On Granny Smith apples, scald development exhibits characteristics that are typical of chilling injury. Yet, when `Cortland' and `Delicious' apples were placed in loosely closed polyethylene bags and kept continuously at 20C, scald-like injuries began to occur after 2 weeks. Lesions were predominantly expressed as lenticel spotting and as bronzing in the calyx cavity, which are not typical of superficial scald, but some typical scald lesions did develop on the shaded sides of the fruit. Lesion development decreased with later harvest of fruit. Fruit enclosed in poly bags accumulated high concentrations of α-famesene and conjugated trienes in their peel. Whether or not scald should be considered to be a chilling injury will be examined in light of these contrasting results.
D.S. Achor, L.G. Albrigo, and C.W. McCoy
Upper surface leaf lesions on `Sunburst' mandarin [(Citrus reticulata Blanco × (C. paradisi Macf. × C. reticulate)] associated with feeding by the citrus rust mite [Phyllocoptruta oleivora (Ashm.)] are more severe than those on other citrus cultivars. Development of leaf lesions on `Sunburst' mandarin and two other cultivars were examined by light and electron microscopy. Damaged leaves treated with a fungicide confirmed that the anatomical changes on `Sunburst' are an enhanced wound periderm response to feeding injury by rust mite and not the result of fungal invasion.
B.M. Pryor, R.M. Davis, and R.L. Gilbertson
The susceptibility of 46 carrot cultivars to infection by Alternaria radicina Meier, Drechsler, and Eddy, causal agent of black rot disease, was evaluated in field trials with a toothpick inoculation method. Toothpicks infested with A. radicina were inserted into the shoulders of 10- to 12-week-old carrots (Daucus carota L.) and lesion areas were measured 9 to 10 weeks later. There were significant differences in lesion size among cultivars. Relatively resistant cultivars included `Panther' and `Caro-pak', and susceptible cultivars included `Royal Chantenay' and `Nogales'. Nine of the cultivars were inoculated with A. radicina-infested toothpicks and maintained in cold-storage for 10 weeks. Lesion development was greater in cold-storage than in the field, but the relative ranking of cultivars in terms of resistance to A. radicina was similar.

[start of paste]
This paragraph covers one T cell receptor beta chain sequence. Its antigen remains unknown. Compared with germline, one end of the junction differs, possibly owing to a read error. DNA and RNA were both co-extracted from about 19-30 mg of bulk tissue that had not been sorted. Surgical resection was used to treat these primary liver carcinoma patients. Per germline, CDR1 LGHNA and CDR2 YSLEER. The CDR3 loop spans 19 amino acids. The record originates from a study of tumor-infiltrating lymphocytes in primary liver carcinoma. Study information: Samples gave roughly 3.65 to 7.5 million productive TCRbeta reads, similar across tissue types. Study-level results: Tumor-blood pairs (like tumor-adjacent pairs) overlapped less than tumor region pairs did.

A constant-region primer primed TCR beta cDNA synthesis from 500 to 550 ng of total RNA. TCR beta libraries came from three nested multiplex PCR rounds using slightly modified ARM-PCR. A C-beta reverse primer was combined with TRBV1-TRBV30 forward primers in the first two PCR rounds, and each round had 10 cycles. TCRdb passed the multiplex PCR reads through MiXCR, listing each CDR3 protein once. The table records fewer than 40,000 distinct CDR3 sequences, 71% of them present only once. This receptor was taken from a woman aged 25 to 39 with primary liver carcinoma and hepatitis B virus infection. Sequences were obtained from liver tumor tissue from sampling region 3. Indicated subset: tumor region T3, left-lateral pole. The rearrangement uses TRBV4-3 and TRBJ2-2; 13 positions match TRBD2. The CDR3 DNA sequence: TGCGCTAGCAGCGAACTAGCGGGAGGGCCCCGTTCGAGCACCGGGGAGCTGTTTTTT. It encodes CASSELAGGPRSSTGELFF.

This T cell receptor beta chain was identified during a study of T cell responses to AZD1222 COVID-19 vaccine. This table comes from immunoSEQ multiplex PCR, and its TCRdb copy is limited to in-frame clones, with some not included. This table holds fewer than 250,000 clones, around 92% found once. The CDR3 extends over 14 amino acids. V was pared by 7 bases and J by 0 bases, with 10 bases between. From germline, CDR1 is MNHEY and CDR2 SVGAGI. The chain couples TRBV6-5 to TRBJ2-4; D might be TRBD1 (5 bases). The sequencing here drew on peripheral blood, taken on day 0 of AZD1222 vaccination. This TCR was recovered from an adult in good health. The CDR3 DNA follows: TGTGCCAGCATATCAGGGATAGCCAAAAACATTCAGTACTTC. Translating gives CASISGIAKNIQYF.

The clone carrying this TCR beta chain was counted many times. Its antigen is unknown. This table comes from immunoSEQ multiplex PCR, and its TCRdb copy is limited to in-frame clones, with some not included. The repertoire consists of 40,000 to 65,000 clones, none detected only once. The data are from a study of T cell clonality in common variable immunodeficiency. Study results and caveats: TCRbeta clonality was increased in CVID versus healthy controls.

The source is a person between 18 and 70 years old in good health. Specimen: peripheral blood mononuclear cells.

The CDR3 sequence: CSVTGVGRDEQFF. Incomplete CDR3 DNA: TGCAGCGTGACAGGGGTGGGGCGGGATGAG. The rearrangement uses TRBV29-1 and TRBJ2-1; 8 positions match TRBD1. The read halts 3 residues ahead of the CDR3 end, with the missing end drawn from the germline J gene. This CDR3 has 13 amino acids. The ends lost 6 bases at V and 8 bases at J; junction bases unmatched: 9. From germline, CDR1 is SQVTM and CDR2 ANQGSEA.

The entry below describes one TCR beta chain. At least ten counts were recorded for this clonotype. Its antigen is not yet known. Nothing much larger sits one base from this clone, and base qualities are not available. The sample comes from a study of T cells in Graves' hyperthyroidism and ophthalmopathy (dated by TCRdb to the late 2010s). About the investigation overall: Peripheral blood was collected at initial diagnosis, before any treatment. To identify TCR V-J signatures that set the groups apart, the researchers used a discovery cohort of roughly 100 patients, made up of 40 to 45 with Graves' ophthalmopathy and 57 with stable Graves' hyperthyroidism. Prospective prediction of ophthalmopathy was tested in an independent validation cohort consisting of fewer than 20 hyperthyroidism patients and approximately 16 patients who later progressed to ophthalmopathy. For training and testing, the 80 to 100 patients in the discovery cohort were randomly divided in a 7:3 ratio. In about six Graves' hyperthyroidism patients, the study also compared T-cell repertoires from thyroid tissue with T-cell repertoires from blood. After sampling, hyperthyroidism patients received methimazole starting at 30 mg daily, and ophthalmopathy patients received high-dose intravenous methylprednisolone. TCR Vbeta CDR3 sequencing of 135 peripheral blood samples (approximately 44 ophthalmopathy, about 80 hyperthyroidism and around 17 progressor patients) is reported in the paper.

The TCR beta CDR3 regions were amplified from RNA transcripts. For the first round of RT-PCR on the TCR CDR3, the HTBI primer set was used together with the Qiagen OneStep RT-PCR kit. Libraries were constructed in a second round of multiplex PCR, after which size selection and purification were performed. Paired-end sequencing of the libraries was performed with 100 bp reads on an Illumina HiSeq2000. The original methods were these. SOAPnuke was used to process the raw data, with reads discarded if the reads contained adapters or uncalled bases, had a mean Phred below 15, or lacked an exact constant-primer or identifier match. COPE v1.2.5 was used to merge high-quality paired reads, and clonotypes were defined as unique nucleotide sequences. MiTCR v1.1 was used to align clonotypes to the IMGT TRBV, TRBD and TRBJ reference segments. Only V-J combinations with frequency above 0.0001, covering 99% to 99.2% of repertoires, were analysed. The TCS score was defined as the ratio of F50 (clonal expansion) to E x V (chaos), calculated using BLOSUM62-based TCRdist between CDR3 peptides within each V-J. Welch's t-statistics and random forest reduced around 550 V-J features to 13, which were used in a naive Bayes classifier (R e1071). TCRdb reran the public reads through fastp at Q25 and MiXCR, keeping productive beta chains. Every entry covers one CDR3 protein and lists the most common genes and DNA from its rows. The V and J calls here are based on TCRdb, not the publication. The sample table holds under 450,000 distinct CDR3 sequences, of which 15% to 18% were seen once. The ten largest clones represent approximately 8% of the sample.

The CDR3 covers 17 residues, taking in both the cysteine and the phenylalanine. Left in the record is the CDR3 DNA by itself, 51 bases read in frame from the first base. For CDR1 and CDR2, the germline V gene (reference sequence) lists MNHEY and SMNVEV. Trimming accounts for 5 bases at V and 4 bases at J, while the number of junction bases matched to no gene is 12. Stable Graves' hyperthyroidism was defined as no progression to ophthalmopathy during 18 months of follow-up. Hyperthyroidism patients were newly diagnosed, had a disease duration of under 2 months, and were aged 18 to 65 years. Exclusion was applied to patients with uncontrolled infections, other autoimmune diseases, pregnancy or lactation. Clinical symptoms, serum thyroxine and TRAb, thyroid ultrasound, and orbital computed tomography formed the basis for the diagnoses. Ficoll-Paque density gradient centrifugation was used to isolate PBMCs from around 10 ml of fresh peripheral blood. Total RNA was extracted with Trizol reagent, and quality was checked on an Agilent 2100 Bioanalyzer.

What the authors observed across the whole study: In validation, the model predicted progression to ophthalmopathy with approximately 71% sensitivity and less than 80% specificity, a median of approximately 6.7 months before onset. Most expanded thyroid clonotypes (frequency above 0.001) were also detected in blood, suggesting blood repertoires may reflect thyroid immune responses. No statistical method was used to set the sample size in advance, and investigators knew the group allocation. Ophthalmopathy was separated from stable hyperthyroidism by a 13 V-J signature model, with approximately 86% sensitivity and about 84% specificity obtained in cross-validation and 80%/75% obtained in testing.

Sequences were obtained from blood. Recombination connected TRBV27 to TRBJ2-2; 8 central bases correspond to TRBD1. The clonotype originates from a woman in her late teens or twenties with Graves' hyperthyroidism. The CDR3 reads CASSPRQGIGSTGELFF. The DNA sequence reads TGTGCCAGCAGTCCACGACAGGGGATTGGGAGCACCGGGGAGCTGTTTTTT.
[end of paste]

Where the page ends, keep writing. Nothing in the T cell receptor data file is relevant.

Swee-Suak Ko, Jenn-Wen Huang, Jaw-Fen Wang, Subramanyam Shanmugasundaram, and Woo-Nang Chang
Assistant specialist. Professor. Associate plant pathologist. Plant breeder. Professor. Journal paper no. 171 of the Asian Vegetable Research and Development Center. The authors are grateful to the Genetic Resource and Seed Unit at AVRDC, for the
Cristina Mallor, José María Álvarez, and Marisol Luis-Arteaga
Melon necrotic spot virus (MNSV) has been found affecting melon (Cucumis melo L.) crops. At present the only known resistance in melon is controlled by a single recessive gene, nsv. The presence of nsv in a melon genotype has been correlated with the lack of necrotic lesions on the mechanically inoculated cotyledons. Thus, in a screening program for MNSV resistance, melon genotypes that developed necrotic lesions in the inoculated cotyledons were discarded. However, in this paper we show that some melon accessions mechanically inoculated with MNSV do develop local necrotic lesions, therefore showing the absence of the gene nsv, but fail to develop the systemic symptoms typical of diseased plants under the screening conditions. In some of these accessions the influence of the temperature on the development of systemic symptoms was studied. The results showed that, depending on the accession, temperatures under 25 or 20 °C enhanced the systemic development of the disease. One of the tested varieties, `Doublon', did not develop systemic symptom at any of the tested temperatures (15, 17.5, 20, 22.5, 25, 27.5, and 30 °C). In this variety, the lack of systemic symptoms was correlated to the lack of virus infection of these tissues based upon ELISA results. MNSV was not detected in the uninoculated parts of the plant, and seems to remain confined to the local lesions produced on the cotyledons following the mechanical inoculation. Restriction of viral multiplication and/or cell-to-cell movement could explain the pattern of viral distribution in this variety. This reaction was observed in the `Doublon' plants mechanically inoculated with each of five isolates of MNSV tested, including an isolate that overcomes the nsv gene resistance.